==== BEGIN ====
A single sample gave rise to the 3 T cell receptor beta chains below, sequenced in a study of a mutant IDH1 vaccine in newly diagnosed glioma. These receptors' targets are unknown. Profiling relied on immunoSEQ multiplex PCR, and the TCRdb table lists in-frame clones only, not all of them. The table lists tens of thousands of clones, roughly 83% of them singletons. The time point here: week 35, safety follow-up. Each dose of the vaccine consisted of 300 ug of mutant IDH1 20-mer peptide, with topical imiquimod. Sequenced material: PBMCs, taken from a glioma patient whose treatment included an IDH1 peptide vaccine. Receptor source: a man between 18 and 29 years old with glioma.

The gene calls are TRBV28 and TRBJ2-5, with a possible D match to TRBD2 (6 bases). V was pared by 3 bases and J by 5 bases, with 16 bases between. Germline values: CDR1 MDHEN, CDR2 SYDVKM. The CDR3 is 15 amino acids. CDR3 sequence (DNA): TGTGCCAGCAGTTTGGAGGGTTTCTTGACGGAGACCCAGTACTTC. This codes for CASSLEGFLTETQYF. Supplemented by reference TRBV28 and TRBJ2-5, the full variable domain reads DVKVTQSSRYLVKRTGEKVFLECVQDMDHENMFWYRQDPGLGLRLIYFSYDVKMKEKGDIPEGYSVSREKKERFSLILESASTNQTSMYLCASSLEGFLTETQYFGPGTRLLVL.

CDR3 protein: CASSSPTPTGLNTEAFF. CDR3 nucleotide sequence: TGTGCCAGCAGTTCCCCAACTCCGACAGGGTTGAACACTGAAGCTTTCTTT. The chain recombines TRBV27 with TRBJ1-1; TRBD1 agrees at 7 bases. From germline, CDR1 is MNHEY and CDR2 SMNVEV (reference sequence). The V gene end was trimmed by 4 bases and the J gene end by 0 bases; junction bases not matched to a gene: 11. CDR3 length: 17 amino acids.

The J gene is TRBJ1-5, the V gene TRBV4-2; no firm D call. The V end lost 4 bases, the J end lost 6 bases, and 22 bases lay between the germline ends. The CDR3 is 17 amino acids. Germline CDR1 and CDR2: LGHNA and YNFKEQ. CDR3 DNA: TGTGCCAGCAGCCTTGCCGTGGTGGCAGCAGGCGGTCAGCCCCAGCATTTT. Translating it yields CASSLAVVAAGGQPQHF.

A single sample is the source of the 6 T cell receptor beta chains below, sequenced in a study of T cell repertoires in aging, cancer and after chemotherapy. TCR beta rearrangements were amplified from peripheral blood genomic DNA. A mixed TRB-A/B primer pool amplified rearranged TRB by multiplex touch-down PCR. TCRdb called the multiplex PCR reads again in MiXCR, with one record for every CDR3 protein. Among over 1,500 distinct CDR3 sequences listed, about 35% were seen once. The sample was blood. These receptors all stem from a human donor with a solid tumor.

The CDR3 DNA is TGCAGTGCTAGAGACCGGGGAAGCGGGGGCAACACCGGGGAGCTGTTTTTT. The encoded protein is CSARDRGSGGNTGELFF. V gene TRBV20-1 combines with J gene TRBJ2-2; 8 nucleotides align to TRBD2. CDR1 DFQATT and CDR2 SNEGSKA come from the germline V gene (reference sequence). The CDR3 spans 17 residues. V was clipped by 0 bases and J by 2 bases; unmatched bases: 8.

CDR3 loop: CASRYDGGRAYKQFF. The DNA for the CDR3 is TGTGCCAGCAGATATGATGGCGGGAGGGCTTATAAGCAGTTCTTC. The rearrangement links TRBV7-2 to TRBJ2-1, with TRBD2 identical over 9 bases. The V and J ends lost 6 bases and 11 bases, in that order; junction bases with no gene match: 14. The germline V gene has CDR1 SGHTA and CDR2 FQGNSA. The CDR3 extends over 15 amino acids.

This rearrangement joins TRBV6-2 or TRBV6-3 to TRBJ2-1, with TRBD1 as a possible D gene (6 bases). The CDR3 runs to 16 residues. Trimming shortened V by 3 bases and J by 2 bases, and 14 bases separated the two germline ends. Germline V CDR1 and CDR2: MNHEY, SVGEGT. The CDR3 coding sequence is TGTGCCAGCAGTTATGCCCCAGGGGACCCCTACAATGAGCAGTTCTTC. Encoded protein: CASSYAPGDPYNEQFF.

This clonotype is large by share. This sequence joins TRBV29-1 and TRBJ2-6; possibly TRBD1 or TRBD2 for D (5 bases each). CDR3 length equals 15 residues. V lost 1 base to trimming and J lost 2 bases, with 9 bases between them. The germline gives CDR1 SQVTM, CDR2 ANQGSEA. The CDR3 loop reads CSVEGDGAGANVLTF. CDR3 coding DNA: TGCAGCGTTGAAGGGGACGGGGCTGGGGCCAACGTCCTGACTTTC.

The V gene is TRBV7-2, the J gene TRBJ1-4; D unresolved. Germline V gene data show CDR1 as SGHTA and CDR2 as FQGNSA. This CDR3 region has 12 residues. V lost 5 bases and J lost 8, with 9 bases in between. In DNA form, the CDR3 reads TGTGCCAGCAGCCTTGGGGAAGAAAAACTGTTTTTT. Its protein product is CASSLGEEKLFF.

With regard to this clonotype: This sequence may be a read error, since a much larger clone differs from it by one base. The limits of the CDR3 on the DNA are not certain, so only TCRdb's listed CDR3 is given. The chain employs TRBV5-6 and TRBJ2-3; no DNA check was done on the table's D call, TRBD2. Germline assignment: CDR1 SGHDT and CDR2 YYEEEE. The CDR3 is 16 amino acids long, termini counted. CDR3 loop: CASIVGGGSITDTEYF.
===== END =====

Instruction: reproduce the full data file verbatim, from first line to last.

A single sample gave rise to the 3 T cell receptor beta chains below, sequenced in a study of a mutant IDH1 vaccine in newly diagnosed glioma. These receptors' targets are unknown. Profiling relied on immunoSEQ multiplex PCR, and the TCRdb table lists in-frame clones only, not all of them. The table lists tens of thousands of clones, roughly 83% of them singletons. The time point here: week 35, safety follow-up. Each dose of the vaccine consisted of 300 ug of mutant IDH1 20-mer peptide, with topical imiquimod. Sequenced material: PBMCs, taken from a glioma patient whose treatment included an IDH1 peptide vaccine. Receptor source: a man between 18 and 29 years old with glioma.

The gene calls are TRBV28 and TRBJ2-5, with a possible D match to TRBD2 (6 bases). V was pared by 3 bases and J by 5 bases, with 16 bases between. Germline values: CDR1 MDHEN, CDR2 SYDVKM. The CDR3 is 15 amino acids. CDR3 sequence (DNA): TGTGCCAGCAGTTTGGAGGGTTTCTTGACGGAGACCCAGTACTTC. This codes for CASSLEGFLTETQYF. Supplemented by reference TRBV28 and TRBJ2-5, the full variable domain reads DVKVTQSSRYLVKRTGEKVFLECVQDMDHENMFWYRQDPGLGLRLIYFSYDVKMKEKGDIPEGYSVSREKKERFSLILESASTNQTSMYLCASSLEGFLTETQYFGPGTRLLVL.

CDR3 protein: CASSSPTPTGLNTEAFF. CDR3 nucleotide sequence: TGTGCCAGCAGTTCCCCAACTCCGACAGGGTTGAACACTGAAGCTTTCTTT. The chain recombines TRBV27 with TRBJ1-1; TRBD1 agrees at 7 bases. From germline, CDR1 is MNHEY and CDR2 SMNVEV (reference sequence). The V gene end was trimmed by 4 bases and the J gene end by 0 bases; junction bases not matched to a gene: 11. CDR3 length: 17 amino acids.

The J gene is TRBJ1-5, the V gene TRBV4-2; no firm D call. The V end lost 4 bases, the J end lost 6 bases, and 22 bases lay between the germline ends. The CDR3 is 17 amino acids. Germline CDR1 and CDR2: LGHNA and YNFKEQ. CDR3 DNA: TGTGCCAGCAGCCTTGCCGTGGTGGCAGCAGGCGGTCAGCCCCAGCATTTT. Translating it yields CASSLAVVAAGGQPQHF.

A single sample is the source of the 6 T cell receptor beta chains below, sequenced in a study of T cell repertoires in aging, cancer and after chemotherapy. TCR beta rearrangements were amplified from peripheral blood genomic DNA. A mixed TRB-A/B primer pool amplified rearranged TRB by multiplex touch-down PCR. TCRdb called the multiplex PCR reads again in MiXCR, with one record for every CDR3 protein. Among over 1,500 distinct CDR3 sequences listed, about 35% were seen once. The sample was blood. These receptors all stem from a human donor with a solid tumor.

The CDR3 DNA is TGCAGTGCTAGAGACCGGGGAAGCGGGGGCAACACCGGGGAGCTGTTTTTT. The encoded protein is CSARDRGSGGNTGELFF. V gene TRBV20-1 combines with J gene TRBJ2-2; 8 nucleotides align to TRBD2. CDR1 DFQATT and CDR2 SNEGSKA come from the germline V gene (reference sequence). The CDR3 spans 17 residues. V was clipped by 0 bases and J by 2 bases; unmatched bases: 8.

CDR3 loop: CASRYDGGRAYKQFF. The DNA for the CDR3 is TGTGCCAGCAGATATGATGGCGGGAGGGCTTATAAGCAGTTCTTC. The rearrangement links TRBV7-2 to TRBJ2-1, with TRBD2 identical over 9 bases. The V and J ends lost 6 bases and 11 bases, in that order; junction bases with no gene match: 14. The germline V gene has CDR1 SGHTA and CDR2 FQGNSA. The CDR3 extends over 15 amino acids.

This rearrangement joins TRBV6-2 or TRBV6-3 to TRBJ2-1, with TRBD1 as a possible D gene (6 bases). The CDR3 runs to 16 residues. Trimming shortened V by 3 bases and J by 2 bases, and 14 bases separated the two germline ends. Germline V CDR1 and CDR2: MNHEY, SVGEGT. The CDR3 coding sequence is TGTGCCAGCAGTTATGCCCCAGGGGACCCCTACAATGAGCAGTTCTTC. Encoded protein: CASSYAPGDPYNEQFF.

This clonotype is large by share. This sequence joins TRBV29-1 and TRBJ2-6; possibly TRBD1 or TRBD2 for D (5 bases each). CDR3 length equals 15 residues. V lost 1 base to trimming and J lost 2 bases, with 9 bases between them. The germline gives CDR1 SQVTM, CDR2 ANQGSEA. The CDR3 loop reads CSVEGDGAGANVLTF. CDR3 coding DNA: TGCAGCGTTGAAGGGGACGGGGCTGGGGCCAACGTCCTGACTTTC.

The V gene is TRBV7-2, the J gene TRBJ1-4; D unresolved. Germline V gene data show CDR1 as SGHTA and CDR2 as FQGNSA. This CDR3 region has 12 residues. V lost 5 bases and J lost 8, with 9 bases in between. In DNA form, the CDR3 reads TGTGCCAGCAGCCTTGGGGAAGAAAAACTGTTTTTT. Its protein product is CASSLGEEKLFF.

With regard to this clonotype: This sequence may be a read error, since a much larger clone differs from it by one base. The limits of the CDR3 on the DNA are not certain, so only TCRdb's listed CDR3 is given. The chain employs TRBV5-6 and TRBJ2-3; no DNA check was done on the table's D call, TRBD2. Germline assignment: CDR1 SGHDT and CDR2 YYEEEE. The CDR3 is 16 amino acids long, termini counted. CDR3 loop: CASIVGGGSITDTEYF.